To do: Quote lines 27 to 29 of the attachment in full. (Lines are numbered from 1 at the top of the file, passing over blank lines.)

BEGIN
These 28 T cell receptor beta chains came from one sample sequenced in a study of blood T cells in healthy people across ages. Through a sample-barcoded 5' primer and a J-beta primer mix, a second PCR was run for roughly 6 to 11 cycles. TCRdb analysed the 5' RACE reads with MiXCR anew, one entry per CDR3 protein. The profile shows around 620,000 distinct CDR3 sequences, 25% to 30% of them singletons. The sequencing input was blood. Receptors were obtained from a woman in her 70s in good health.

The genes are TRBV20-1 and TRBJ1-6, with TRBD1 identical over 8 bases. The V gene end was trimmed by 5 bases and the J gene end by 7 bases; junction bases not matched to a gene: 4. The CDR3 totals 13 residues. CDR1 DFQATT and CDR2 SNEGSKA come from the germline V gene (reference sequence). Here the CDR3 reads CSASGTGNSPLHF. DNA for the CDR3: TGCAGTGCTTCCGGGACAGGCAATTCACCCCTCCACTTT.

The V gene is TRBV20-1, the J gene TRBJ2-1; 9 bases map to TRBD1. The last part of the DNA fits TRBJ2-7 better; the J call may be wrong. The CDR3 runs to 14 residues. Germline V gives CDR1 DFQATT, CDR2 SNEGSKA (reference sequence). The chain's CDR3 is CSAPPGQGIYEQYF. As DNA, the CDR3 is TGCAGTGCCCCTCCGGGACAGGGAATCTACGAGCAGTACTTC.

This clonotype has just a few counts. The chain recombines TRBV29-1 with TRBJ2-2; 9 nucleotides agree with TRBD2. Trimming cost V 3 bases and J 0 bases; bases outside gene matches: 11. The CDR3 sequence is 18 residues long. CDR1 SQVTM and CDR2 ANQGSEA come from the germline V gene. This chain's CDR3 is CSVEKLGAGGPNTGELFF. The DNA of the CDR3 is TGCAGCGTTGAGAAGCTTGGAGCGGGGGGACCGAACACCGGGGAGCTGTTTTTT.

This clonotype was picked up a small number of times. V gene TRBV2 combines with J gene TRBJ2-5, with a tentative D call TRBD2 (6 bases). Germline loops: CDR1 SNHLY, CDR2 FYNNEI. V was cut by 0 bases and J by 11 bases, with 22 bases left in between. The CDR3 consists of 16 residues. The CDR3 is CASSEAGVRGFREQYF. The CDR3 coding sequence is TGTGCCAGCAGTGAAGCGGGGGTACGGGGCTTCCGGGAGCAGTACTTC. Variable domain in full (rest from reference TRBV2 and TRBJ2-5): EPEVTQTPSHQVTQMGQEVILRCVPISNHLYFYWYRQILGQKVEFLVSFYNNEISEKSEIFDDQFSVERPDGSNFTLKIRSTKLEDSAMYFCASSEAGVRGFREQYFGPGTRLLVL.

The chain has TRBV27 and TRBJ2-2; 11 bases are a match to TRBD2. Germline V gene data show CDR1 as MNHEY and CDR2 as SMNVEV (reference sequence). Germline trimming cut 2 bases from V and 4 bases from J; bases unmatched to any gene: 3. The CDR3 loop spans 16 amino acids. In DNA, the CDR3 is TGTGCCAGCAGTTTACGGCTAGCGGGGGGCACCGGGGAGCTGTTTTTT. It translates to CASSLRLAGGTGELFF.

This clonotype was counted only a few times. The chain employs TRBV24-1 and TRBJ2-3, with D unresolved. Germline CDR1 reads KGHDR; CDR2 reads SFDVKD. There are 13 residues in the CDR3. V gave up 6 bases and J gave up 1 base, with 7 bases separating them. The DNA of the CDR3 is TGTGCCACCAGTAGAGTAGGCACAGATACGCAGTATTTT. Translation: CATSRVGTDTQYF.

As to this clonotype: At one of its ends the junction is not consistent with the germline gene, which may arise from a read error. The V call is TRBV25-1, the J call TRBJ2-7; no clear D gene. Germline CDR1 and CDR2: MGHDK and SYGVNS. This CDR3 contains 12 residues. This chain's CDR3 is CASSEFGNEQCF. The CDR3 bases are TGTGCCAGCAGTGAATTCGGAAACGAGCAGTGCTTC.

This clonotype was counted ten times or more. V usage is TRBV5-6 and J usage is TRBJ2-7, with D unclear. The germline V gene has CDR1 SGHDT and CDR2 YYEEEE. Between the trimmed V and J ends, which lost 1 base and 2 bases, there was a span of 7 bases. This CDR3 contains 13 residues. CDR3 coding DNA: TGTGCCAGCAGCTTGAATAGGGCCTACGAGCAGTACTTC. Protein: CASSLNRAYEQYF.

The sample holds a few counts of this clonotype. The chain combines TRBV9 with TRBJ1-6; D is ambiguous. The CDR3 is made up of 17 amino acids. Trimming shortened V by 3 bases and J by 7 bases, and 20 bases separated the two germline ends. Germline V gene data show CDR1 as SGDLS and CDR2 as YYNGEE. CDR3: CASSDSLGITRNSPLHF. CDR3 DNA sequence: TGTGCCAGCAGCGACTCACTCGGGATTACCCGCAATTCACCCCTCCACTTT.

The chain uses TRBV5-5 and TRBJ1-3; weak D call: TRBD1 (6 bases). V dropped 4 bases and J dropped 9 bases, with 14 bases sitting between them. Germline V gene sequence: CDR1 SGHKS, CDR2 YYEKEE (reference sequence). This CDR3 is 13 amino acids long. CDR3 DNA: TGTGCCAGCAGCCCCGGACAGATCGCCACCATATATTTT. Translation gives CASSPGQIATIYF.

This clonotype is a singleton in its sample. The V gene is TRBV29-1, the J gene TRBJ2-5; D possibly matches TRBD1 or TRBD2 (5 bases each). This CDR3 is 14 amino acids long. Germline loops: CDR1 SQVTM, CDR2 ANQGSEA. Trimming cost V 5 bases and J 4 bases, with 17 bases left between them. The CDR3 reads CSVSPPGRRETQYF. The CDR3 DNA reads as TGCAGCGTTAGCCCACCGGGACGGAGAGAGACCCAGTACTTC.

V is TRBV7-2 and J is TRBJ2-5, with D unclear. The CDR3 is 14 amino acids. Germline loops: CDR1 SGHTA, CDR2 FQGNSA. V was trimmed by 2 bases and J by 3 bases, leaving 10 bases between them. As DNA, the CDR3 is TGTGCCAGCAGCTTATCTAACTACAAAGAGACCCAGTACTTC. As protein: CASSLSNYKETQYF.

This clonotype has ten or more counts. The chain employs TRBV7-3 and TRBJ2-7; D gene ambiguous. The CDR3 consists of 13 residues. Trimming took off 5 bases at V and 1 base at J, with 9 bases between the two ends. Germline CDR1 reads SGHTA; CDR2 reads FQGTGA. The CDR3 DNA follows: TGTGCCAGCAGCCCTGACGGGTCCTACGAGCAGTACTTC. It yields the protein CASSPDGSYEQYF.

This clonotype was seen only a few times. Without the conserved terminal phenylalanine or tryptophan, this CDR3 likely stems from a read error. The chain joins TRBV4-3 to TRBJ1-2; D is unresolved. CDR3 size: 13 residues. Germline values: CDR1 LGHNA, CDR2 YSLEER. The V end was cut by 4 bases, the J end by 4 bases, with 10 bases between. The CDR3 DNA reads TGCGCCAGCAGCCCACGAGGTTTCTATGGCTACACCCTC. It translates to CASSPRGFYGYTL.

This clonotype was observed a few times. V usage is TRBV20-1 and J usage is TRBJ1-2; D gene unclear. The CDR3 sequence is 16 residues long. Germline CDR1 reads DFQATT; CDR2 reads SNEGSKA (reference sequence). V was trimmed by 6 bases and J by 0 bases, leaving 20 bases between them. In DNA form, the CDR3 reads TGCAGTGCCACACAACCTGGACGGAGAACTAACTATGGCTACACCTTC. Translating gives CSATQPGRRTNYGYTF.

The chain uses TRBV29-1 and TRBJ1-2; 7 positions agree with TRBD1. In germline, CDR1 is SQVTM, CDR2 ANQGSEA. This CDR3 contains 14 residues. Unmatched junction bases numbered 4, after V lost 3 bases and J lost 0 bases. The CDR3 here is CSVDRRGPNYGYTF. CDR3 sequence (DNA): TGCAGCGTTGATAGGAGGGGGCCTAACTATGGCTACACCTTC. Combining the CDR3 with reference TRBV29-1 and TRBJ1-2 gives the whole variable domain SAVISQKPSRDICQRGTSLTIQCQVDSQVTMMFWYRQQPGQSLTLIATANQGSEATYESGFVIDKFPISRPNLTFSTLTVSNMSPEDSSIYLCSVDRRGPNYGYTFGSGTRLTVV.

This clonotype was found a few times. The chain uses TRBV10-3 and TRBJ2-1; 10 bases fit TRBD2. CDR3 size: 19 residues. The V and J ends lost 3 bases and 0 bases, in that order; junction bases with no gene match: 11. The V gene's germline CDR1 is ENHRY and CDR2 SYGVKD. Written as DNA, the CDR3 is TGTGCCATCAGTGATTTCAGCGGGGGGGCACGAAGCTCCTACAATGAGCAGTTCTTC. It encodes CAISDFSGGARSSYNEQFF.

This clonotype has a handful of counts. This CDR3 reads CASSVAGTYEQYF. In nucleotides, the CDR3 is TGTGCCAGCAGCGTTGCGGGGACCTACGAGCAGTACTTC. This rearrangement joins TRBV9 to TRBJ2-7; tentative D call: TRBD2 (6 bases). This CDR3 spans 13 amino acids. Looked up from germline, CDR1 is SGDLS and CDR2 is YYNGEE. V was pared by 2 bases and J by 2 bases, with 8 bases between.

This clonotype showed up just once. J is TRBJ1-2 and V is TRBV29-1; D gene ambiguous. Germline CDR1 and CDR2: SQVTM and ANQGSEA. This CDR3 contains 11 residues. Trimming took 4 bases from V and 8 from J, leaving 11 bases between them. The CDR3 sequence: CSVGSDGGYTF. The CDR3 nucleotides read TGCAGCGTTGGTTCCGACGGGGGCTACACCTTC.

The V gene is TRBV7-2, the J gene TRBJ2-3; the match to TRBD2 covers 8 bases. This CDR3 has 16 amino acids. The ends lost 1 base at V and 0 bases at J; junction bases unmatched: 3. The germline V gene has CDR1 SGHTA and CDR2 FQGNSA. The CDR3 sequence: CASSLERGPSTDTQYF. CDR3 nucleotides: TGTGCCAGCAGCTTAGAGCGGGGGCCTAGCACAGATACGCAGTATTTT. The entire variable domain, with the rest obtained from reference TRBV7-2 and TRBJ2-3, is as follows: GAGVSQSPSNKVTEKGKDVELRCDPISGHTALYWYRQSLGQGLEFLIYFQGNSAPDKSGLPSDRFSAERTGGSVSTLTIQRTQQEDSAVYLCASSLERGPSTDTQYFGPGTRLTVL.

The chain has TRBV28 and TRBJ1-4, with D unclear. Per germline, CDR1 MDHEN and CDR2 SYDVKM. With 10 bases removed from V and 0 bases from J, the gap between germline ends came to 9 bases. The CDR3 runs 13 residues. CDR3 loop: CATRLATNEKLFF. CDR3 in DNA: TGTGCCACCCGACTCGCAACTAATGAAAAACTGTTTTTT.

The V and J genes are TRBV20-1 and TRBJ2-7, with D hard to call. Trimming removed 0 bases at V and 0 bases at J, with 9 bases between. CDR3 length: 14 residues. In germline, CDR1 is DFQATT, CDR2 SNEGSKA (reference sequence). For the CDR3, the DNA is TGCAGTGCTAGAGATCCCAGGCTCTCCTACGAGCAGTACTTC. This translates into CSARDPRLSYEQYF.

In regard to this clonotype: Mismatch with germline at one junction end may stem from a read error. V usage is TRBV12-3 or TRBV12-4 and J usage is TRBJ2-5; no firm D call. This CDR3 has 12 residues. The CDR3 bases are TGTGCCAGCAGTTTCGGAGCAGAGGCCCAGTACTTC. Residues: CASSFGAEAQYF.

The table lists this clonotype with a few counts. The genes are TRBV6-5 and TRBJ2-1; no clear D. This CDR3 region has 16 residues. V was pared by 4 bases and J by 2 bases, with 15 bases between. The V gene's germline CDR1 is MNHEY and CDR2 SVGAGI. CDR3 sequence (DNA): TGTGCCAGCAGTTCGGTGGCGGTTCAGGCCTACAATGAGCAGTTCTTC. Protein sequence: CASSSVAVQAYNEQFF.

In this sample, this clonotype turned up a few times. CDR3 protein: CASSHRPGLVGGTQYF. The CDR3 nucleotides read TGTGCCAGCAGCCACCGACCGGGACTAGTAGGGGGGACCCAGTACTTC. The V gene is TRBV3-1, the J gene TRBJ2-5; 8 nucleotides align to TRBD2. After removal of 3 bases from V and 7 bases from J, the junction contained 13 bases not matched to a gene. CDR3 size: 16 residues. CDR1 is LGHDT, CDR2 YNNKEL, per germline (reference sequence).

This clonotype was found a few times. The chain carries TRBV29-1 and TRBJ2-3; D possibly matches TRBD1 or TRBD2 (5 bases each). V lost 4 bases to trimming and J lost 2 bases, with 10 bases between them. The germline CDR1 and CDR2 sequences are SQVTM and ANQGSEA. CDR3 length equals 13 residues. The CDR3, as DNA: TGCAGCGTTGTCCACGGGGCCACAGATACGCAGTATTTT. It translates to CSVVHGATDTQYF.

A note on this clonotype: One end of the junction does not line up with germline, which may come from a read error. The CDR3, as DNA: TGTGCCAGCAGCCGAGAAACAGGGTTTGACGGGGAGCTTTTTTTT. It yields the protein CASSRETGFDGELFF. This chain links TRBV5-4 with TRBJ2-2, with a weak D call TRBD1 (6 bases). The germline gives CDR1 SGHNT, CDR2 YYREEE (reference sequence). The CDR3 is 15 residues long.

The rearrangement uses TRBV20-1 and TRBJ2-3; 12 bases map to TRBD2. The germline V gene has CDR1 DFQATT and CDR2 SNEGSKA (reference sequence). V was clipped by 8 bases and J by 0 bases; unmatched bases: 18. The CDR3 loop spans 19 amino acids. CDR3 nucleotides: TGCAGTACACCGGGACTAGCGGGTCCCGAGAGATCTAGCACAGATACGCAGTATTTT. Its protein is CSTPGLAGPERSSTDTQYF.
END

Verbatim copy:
This clonotype was found a few times. The chain carries TRBV29-1 and TRBJ2-3; D possibly matches TRBD1 or TRBD2 (5 bases each). V lost 4 bases to trimming and J lost 2 bases, with 10 bases between them. The germline CDR1 and CDR2 sequences are SQVTM and ANQGSEA. CDR3 length equals 13 residues. The CDR3, as DNA: TGCAGCGTTGTCCACGGGGCCACAGATACGCAGTATTTT. It translates to CSVVHGATDTQYF.

A note on this clonotype: One end of the junction does not line up with germline, which may come from a read error. The CDR3, as DNA: TGTGCCAGCAGCCGAGAAACAGGGTTTGACGGGGAGCTTTTTTTT. It yields the protein CASSRETGFDGELFF. This chain links TRBV5-4 with TRBJ2-2, with a weak D call TRBD1 (6 bases). The germline gives CDR1 SGHNT, CDR2 YYREEE (reference sequence). The CDR3 is 15 residues long.

The rearrangement uses TRBV20-1 and TRBJ2-3; 12 bases map to TRBD2. The germline V gene has CDR1 DFQATT and CDR2 SNEGSKA (reference sequence). V was clipped by 8 bases and J by 0 bases; unmatched bases: 18. The CDR3 loop spans 19 amino acids. CDR3 nucleotides: TGCAGTACACCGGGACTAGCGGGTCCCGAGAGATCTAGCACAGATACGCAGTATTTT. Its protein is CSTPGLAGPERSSTDTQYF.